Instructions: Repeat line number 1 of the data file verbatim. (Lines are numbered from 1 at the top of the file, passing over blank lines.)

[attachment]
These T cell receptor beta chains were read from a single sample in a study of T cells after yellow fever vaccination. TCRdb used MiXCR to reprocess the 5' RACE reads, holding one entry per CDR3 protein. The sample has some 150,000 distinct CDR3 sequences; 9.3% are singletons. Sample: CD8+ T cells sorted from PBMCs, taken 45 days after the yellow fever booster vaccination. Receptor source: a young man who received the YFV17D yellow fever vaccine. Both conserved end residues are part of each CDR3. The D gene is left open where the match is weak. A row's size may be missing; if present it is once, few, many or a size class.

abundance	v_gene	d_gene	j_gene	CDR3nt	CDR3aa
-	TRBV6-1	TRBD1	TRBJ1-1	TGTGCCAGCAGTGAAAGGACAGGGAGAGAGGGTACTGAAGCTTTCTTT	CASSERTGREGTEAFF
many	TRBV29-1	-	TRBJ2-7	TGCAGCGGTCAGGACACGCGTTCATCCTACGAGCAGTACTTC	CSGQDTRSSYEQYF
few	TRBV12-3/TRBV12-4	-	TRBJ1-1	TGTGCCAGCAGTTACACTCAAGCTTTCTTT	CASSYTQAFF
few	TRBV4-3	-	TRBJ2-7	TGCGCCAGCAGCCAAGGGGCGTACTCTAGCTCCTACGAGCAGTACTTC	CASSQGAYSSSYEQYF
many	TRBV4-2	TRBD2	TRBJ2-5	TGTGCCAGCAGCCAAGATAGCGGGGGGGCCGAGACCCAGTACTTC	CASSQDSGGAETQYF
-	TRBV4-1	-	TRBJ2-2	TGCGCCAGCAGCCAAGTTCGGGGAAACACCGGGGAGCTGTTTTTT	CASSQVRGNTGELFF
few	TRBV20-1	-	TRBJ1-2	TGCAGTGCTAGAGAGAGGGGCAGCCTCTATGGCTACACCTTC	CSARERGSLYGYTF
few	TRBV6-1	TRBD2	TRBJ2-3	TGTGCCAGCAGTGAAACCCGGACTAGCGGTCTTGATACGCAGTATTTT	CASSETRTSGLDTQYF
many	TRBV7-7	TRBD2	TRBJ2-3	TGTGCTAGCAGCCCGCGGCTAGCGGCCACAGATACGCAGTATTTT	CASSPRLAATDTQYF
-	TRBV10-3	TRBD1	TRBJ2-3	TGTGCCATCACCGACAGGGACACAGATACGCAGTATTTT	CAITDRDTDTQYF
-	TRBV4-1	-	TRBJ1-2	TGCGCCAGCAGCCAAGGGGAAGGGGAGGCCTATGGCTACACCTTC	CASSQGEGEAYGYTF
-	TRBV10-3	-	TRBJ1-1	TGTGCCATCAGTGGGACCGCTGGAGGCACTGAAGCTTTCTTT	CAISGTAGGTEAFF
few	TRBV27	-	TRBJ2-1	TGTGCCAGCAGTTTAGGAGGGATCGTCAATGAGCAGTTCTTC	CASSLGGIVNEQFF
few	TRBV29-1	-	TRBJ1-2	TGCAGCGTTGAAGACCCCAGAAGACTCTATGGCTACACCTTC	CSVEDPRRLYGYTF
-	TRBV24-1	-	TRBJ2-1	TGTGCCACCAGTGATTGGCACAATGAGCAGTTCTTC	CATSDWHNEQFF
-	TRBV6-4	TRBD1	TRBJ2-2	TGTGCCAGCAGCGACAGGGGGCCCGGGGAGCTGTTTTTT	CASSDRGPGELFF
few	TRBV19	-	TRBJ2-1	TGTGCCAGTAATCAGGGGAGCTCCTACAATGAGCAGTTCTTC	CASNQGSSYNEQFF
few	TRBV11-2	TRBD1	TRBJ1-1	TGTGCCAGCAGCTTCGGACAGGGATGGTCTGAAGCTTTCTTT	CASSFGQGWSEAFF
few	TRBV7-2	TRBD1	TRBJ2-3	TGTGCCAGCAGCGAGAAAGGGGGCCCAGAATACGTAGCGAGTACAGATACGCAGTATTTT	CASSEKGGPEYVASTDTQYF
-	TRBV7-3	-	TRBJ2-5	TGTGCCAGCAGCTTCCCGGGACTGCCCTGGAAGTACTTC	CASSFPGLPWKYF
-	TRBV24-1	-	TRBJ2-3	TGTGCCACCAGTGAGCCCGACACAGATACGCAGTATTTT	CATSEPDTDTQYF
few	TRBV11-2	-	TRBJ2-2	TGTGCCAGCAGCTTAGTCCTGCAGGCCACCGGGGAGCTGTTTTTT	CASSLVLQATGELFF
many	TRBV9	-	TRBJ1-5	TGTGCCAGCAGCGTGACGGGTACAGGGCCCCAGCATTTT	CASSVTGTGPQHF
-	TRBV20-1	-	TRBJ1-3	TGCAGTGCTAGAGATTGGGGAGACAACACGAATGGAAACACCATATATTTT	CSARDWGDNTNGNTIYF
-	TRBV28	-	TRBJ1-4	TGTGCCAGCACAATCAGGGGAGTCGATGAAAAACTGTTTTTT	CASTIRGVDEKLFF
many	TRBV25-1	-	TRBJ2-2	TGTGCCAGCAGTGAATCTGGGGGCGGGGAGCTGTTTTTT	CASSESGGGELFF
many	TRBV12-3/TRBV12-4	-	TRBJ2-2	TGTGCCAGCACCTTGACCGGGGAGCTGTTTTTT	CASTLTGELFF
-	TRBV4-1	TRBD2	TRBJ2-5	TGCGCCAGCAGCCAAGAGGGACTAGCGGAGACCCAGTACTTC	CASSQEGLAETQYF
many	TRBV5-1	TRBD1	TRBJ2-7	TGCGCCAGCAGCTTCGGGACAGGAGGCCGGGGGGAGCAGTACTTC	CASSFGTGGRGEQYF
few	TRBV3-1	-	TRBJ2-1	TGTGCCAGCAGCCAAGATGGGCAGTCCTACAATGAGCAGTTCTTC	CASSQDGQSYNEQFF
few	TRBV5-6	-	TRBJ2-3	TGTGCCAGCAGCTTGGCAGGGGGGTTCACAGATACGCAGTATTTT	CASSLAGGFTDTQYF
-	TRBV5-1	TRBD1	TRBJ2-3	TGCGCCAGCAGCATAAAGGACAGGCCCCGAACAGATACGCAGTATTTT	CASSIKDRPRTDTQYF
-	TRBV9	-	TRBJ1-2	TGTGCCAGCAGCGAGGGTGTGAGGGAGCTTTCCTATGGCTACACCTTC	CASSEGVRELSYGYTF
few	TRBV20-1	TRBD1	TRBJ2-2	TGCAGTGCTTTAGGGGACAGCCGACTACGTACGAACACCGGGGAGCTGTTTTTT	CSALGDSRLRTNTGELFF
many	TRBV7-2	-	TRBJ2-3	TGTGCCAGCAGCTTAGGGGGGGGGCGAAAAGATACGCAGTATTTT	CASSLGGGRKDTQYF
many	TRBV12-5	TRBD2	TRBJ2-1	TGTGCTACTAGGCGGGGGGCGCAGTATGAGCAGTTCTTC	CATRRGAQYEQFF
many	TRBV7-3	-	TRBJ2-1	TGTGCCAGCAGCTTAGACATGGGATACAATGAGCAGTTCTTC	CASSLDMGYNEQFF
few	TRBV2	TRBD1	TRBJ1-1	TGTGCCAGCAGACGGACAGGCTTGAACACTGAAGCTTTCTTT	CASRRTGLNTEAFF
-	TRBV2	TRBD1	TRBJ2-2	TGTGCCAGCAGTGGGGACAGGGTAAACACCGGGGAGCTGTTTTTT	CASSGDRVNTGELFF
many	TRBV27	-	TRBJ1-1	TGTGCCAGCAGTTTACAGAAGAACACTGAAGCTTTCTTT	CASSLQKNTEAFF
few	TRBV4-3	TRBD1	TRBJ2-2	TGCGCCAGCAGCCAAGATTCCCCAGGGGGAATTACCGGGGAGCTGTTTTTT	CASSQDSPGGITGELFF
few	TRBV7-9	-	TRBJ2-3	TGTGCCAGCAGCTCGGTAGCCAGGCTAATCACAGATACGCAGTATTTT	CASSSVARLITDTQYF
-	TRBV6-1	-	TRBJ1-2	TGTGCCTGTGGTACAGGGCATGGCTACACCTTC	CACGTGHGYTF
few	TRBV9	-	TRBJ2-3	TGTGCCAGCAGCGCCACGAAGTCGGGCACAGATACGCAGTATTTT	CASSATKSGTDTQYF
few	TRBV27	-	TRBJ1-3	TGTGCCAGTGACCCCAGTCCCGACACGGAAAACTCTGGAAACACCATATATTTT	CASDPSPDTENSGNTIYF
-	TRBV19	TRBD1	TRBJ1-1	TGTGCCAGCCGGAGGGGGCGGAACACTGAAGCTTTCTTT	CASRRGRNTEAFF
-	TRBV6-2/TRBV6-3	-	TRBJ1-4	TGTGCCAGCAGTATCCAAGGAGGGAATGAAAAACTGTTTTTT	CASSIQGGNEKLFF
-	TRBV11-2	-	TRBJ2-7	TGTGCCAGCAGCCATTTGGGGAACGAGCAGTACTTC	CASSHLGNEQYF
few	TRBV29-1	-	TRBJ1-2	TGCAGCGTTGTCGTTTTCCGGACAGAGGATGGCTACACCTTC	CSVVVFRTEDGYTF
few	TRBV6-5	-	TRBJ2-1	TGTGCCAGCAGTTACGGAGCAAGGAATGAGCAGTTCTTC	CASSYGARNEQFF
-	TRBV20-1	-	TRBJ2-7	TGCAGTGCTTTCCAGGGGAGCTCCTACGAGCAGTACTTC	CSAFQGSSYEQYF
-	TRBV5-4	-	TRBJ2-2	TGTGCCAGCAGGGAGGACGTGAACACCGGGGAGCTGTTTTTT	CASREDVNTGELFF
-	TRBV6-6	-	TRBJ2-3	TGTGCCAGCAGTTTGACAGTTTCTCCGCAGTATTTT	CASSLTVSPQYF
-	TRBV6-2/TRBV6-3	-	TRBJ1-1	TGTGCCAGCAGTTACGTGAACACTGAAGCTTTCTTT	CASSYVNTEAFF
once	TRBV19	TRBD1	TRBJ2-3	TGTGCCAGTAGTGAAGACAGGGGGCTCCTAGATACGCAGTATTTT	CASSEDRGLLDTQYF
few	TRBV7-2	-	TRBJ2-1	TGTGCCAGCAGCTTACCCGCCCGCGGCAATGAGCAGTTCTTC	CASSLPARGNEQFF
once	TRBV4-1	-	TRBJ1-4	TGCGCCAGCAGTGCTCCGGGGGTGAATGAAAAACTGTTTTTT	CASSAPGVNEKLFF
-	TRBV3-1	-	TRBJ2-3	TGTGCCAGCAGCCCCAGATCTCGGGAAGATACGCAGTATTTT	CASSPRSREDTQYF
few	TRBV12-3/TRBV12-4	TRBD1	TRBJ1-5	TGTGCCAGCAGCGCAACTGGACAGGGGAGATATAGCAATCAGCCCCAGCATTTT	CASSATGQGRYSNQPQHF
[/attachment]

These T cell receptor beta chains were read from a single sample in a study of T cells after yellow fever vaccination. TCRdb used MiXCR to reprocess the 5' RACE reads, holding one entry per CDR3 protein. The sample has some 150,000 distinct CDR3 sequences; 9.3% are singletons. Sample: CD8+ T cells sorted from PBMCs, taken 45 days after the yellow fever booster vaccination. Receptor source: a young man who received the YFV17D yellow fever vaccine. Both conserved end residues are part of each CDR3. The D gene is left open where the match is weak. A row's size may be missing; if present it is once, few, many or a size class.